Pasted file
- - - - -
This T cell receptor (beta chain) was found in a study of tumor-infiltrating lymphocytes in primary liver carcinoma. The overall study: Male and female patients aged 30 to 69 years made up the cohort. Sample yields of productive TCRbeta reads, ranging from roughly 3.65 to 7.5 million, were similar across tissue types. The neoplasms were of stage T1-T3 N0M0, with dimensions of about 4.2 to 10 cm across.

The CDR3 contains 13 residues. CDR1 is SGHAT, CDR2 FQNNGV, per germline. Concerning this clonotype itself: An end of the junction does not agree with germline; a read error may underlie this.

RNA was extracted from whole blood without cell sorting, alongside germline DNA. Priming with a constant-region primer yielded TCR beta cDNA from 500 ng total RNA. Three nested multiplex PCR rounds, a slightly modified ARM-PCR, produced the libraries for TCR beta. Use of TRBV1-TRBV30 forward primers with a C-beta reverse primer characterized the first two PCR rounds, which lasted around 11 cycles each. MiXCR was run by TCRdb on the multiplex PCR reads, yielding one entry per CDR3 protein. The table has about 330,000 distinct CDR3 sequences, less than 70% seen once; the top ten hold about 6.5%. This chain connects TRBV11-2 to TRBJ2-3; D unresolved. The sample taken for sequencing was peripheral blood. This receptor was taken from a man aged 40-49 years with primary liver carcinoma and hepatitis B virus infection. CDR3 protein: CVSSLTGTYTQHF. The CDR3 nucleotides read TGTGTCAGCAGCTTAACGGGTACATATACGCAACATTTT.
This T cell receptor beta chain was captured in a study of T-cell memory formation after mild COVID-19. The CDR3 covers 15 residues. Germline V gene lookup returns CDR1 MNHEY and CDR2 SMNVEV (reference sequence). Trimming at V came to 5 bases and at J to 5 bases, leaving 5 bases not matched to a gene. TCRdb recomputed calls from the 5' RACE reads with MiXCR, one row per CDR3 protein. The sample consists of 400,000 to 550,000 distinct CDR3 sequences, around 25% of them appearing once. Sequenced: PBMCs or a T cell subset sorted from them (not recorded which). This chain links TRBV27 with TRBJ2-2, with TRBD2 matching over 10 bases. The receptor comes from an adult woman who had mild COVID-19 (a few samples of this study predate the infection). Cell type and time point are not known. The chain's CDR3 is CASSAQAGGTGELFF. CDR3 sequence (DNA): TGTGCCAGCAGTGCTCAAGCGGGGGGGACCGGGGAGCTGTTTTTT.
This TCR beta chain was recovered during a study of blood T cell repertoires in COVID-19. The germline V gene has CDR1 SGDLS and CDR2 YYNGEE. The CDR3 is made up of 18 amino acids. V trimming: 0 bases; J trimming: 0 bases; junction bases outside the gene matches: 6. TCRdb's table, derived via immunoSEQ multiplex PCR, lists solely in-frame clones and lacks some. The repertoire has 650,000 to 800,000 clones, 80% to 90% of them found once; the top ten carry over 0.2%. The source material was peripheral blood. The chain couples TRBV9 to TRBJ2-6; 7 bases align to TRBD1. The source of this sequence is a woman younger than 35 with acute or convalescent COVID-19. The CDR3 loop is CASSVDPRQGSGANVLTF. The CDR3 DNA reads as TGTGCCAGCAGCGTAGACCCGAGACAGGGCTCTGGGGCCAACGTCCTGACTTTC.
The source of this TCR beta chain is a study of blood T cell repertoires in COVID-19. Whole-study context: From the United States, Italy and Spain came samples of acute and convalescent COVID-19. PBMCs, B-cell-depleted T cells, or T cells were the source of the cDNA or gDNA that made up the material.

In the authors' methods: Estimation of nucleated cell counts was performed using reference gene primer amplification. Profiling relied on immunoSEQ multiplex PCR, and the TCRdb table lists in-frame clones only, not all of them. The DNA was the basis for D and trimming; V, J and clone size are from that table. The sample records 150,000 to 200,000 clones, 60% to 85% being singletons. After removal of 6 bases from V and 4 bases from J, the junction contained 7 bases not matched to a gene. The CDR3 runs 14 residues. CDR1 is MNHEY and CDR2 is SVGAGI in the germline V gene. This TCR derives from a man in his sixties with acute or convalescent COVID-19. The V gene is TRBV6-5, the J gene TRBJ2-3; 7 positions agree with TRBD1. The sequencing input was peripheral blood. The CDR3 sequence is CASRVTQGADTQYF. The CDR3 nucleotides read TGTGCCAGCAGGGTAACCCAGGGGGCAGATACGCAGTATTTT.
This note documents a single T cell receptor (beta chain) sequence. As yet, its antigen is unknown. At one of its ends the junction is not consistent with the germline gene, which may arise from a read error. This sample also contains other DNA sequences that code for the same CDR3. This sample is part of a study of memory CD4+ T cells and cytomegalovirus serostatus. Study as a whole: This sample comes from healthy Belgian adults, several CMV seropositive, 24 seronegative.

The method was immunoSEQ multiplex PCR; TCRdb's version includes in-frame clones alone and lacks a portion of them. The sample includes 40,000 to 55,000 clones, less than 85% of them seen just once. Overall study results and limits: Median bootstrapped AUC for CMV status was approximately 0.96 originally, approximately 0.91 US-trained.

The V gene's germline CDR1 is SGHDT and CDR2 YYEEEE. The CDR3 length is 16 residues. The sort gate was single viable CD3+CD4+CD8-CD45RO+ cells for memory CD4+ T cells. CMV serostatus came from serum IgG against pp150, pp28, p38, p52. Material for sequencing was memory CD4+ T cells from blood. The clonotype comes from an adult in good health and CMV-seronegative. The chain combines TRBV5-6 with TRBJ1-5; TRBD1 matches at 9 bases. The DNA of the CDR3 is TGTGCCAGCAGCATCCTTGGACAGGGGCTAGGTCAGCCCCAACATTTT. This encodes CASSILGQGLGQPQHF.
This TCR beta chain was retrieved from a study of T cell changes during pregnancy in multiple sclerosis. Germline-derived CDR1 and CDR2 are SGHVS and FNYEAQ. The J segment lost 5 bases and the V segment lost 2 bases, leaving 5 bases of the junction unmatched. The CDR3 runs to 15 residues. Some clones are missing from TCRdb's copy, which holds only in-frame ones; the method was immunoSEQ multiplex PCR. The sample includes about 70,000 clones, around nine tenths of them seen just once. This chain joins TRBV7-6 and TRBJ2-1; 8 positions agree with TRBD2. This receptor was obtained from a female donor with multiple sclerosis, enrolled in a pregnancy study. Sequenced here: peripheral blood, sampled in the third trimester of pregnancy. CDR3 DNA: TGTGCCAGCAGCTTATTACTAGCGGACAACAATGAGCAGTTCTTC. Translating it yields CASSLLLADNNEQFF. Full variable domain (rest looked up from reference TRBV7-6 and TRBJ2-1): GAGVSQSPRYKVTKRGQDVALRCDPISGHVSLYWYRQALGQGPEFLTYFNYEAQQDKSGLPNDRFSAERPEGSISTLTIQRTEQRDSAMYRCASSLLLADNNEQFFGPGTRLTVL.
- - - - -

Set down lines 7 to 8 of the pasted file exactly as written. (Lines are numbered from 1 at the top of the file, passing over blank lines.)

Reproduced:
In the authors' methods: Estimation of nucleated cell counts was performed using reference gene primer amplification. Profiling relied on immunoSEQ multiplex PCR, and the TCRdb table lists in-frame clones only, not all of them. The DNA was the basis for D and trimming; V, J and clone size are from that table. The sample records 150,000 to 200,000 clones, 60% to 85% being singletons. After removal of 6 bases from V and 4 bases from J, the junction contained 7 bases not matched to a gene. The CDR3 runs 14 residues. CDR1 is MNHEY and CDR2 is SVGAGI in the germline V gene. This TCR derives from a man in his sixties with acute or convalescent COVID-19. The V gene is TRBV6-5, the J gene TRBJ2-3; 7 positions agree with TRBD1. The sequencing input was peripheral blood. The CDR3 sequence is CASRVTQGADTQYF. The CDR3 nucleotides read TGTGCCAGCAGGGTAACCCAGGGGGCAGATACGCAGTATTTT.
This note documents a single T cell receptor (beta chain) sequence. As yet, its antigen is unknown. At one of its ends the junction is not consistent with the germline gene, which may arise from a read error. This sample also contains other DNA sequences that code for the same CDR3. This sample is part of a study of memory CD4+ T cells and cytomegalovirus serostatus. Study as a whole: This sample comes from healthy Belgian adults, several CMV seropositive, 24 seronegative.